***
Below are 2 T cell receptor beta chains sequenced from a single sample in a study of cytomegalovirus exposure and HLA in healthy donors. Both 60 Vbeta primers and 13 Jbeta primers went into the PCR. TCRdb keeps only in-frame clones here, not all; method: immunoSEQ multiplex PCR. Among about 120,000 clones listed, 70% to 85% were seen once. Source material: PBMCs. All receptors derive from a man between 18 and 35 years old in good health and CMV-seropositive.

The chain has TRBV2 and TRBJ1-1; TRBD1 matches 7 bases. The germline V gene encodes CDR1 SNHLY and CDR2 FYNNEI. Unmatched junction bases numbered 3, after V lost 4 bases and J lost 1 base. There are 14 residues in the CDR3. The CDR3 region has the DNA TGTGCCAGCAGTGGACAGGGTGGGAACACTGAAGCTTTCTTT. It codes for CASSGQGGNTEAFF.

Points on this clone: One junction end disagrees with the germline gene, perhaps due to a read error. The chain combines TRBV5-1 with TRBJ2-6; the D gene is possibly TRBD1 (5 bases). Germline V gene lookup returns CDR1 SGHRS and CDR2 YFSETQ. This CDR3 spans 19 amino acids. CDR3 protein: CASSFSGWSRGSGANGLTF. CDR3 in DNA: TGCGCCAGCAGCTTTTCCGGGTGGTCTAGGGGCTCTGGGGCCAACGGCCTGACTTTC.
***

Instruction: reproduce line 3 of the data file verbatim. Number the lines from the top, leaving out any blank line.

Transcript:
Points on this clone: One junction end disagrees with the germline gene, perhaps due to a read error. The chain combines TRBV5-1 with TRBJ2-6; the D gene is possibly TRBD1 (5 bases). Germline V gene lookup returns CDR1 SGHRS and CDR2 YFSETQ. This CDR3 spans 19 amino acids. CDR3 protein: CASSFSGWSRGSGANGLTF. CDR3 in DNA: TGCGCCAGCAGCTTTTCCGGGTGGTCTAGGGGCTCTGGGGCCAACGGCCTGACTTTC.